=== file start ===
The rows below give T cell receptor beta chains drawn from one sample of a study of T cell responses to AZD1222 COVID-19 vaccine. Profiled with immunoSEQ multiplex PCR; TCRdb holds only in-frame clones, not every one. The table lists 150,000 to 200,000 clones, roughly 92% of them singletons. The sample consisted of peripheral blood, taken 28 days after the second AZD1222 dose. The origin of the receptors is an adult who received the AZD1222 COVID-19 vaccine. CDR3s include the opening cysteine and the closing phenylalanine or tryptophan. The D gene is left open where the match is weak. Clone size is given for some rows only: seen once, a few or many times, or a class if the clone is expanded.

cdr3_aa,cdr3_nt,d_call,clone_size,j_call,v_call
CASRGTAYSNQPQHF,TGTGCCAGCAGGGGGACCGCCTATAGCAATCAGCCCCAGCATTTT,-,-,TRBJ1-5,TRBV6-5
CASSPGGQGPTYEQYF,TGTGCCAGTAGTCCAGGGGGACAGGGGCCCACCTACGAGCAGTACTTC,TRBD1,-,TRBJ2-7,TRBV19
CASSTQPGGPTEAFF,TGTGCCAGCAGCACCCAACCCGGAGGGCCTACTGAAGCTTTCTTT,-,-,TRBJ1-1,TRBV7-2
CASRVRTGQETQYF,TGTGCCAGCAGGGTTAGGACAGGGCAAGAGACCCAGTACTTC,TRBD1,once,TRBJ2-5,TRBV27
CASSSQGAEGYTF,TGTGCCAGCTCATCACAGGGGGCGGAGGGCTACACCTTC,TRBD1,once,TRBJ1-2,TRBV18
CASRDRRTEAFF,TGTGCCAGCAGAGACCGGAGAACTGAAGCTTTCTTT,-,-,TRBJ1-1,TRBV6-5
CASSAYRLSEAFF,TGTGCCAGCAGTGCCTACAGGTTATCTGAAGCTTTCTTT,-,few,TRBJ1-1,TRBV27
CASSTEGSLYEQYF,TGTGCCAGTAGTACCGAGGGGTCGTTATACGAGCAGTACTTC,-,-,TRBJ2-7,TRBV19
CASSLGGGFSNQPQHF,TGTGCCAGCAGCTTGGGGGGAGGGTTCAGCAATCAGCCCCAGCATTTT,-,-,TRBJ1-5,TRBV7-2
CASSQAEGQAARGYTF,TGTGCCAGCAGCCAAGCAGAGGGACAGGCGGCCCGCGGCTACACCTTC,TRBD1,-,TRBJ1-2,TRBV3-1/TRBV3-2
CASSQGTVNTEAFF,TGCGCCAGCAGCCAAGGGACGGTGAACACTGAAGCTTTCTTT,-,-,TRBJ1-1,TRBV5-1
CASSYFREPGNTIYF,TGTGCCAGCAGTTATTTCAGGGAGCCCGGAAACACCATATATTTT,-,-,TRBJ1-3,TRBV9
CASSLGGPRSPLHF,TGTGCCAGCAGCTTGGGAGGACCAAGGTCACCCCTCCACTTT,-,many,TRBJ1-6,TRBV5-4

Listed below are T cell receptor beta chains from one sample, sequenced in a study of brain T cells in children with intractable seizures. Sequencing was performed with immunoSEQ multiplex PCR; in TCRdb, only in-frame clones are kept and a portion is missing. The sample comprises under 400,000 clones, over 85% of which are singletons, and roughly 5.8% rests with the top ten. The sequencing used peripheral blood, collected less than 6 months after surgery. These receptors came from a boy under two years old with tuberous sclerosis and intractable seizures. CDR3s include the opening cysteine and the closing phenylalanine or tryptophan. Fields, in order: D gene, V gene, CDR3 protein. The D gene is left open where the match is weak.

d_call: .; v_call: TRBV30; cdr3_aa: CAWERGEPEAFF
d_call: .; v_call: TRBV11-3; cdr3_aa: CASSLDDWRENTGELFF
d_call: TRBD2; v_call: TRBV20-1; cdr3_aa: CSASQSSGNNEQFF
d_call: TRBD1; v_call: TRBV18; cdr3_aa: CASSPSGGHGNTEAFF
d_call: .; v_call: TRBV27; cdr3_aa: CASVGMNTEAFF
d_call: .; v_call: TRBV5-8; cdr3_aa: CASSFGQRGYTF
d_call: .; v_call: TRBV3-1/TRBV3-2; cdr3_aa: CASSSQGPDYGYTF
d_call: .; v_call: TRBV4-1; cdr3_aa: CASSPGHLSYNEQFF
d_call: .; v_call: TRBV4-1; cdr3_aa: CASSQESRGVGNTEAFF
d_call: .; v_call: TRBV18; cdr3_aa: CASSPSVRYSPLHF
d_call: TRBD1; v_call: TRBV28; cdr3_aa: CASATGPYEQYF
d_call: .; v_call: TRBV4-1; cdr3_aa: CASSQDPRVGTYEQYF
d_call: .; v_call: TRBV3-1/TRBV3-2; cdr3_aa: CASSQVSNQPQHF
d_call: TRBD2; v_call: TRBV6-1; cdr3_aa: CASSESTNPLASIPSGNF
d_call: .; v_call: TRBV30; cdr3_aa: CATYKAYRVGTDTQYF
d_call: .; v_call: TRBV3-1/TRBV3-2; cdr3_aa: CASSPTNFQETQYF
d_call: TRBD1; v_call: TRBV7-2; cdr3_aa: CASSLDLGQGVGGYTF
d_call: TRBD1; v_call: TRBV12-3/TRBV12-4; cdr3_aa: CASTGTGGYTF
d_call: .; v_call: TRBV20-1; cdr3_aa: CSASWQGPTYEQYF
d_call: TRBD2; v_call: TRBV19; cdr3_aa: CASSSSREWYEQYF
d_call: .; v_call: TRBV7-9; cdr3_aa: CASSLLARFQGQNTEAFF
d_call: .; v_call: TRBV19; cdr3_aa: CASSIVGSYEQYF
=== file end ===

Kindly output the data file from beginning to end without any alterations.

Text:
The rows below give T cell receptor beta chains drawn from one sample of a study of T cell responses to AZD1222 COVID-19 vaccine. Profiled with immunoSEQ multiplex PCR; TCRdb holds only in-frame clones, not every one. The table lists 150,000 to 200,000 clones, roughly 92% of them singletons. The sample consisted of peripheral blood, taken 28 days after the second AZD1222 dose. The origin of the receptors is an adult who received the AZD1222 COVID-19 vaccine. CDR3s include the opening cysteine and the closing phenylalanine or tryptophan. The D gene is left open where the match is weak. Clone size is given for some rows only: seen once, a few or many times, or a class if the clone is expanded.

cdr3_aa,cdr3_nt,d_call,clone_size,j_call,v_call
CASRGTAYSNQPQHF,TGTGCCAGCAGGGGGACCGCCTATAGCAATCAGCCCCAGCATTTT,-,-,TRBJ1-5,TRBV6-5
CASSPGGQGPTYEQYF,TGTGCCAGTAGTCCAGGGGGACAGGGGCCCACCTACGAGCAGTACTTC,TRBD1,-,TRBJ2-7,TRBV19
CASSTQPGGPTEAFF,TGTGCCAGCAGCACCCAACCCGGAGGGCCTACTGAAGCTTTCTTT,-,-,TRBJ1-1,TRBV7-2
CASRVRTGQETQYF,TGTGCCAGCAGGGTTAGGACAGGGCAAGAGACCCAGTACTTC,TRBD1,once,TRBJ2-5,TRBV27
CASSSQGAEGYTF,TGTGCCAGCTCATCACAGGGGGCGGAGGGCTACACCTTC,TRBD1,once,TRBJ1-2,TRBV18
CASRDRRTEAFF,TGTGCCAGCAGAGACCGGAGAACTGAAGCTTTCTTT,-,-,TRBJ1-1,TRBV6-5
CASSAYRLSEAFF,TGTGCCAGCAGTGCCTACAGGTTATCTGAAGCTTTCTTT,-,few,TRBJ1-1,TRBV27
CASSTEGSLYEQYF,TGTGCCAGTAGTACCGAGGGGTCGTTATACGAGCAGTACTTC,-,-,TRBJ2-7,TRBV19
CASSLGGGFSNQPQHF,TGTGCCAGCAGCTTGGGGGGAGGGTTCAGCAATCAGCCCCAGCATTTT,-,-,TRBJ1-5,TRBV7-2
CASSQAEGQAARGYTF,TGTGCCAGCAGCCAAGCAGAGGGACAGGCGGCCCGCGGCTACACCTTC,TRBD1,-,TRBJ1-2,TRBV3-1/TRBV3-2
CASSQGTVNTEAFF,TGCGCCAGCAGCCAAGGGACGGTGAACACTGAAGCTTTCTTT,-,-,TRBJ1-1,TRBV5-1
CASSYFREPGNTIYF,TGTGCCAGCAGTTATTTCAGGGAGCCCGGAAACACCATATATTTT,-,-,TRBJ1-3,TRBV9
CASSLGGPRSPLHF,TGTGCCAGCAGCTTGGGAGGACCAAGGTCACCCCTCCACTTT,-,many,TRBJ1-6,TRBV5-4

Listed below are T cell receptor beta chains from one sample, sequenced in a study of brain T cells in children with intractable seizures. Sequencing was performed with immunoSEQ multiplex PCR; in TCRdb, only in-frame clones are kept and a portion is missing. The sample comprises under 400,000 clones, over 85% of which are singletons, and roughly 5.8% rests with the top ten. The sequencing used peripheral blood, collected less than 6 months after surgery. These receptors came from a boy under two years old with tuberous sclerosis and intractable seizures. CDR3s include the opening cysteine and the closing phenylalanine or tryptophan. Fields, in order: D gene, V gene, CDR3 protein. The D gene is left open where the match is weak.

d_call: .; v_call: TRBV30; cdr3_aa: CAWERGEPEAFF
d_call: .; v_call: TRBV11-3; cdr3_aa: CASSLDDWRENTGELFF
d_call: TRBD2; v_call: TRBV20-1; cdr3_aa: CSASQSSGNNEQFF
d_call: TRBD1; v_call: TRBV18; cdr3_aa: CASSPSGGHGNTEAFF
d_call: .; v_call: TRBV27; cdr3_aa: CASVGMNTEAFF
d_call: .; v_call: TRBV5-8; cdr3_aa: CASSFGQRGYTF
d_call: .; v_call: TRBV3-1/TRBV3-2; cdr3_aa: CASSSQGPDYGYTF
d_call: .; v_call: TRBV4-1; cdr3_aa: CASSPGHLSYNEQFF
d_call: .; v_call: TRBV4-1; cdr3_aa: CASSQESRGVGNTEAFF
d_call: .; v_call: TRBV18; cdr3_aa: CASSPSVRYSPLHF
d_call: TRBD1; v_call: TRBV28; cdr3_aa: CASATGPYEQYF
d_call: .; v_call: TRBV4-1; cdr3_aa: CASSQDPRVGTYEQYF
d_call: .; v_call: TRBV3-1/TRBV3-2; cdr3_aa: CASSQVSNQPQHF
d_call: TRBD2; v_call: TRBV6-1; cdr3_aa: CASSESTNPLASIPSGNF
d_call: .; v_call: TRBV30; cdr3_aa: CATYKAYRVGTDTQYF
d_call: .; v_call: TRBV3-1/TRBV3-2; cdr3_aa: CASSPTNFQETQYF
d_call: TRBD1; v_call: TRBV7-2; cdr3_aa: CASSLDLGQGVGGYTF
d_call: TRBD1; v_call: TRBV12-3/TRBV12-4; cdr3_aa: CASTGTGGYTF
d_call: .; v_call: TRBV20-1; cdr3_aa: CSASWQGPTYEQYF
d_call: TRBD2; v_call: TRBV19; cdr3_aa: CASSSSREWYEQYF
d_call: .; v_call: TRBV7-9; cdr3_aa: CASSLLARFQGQNTEAFF
d_call: .; v_call: TRBV19; cdr3_aa: CASSIVGSYEQYF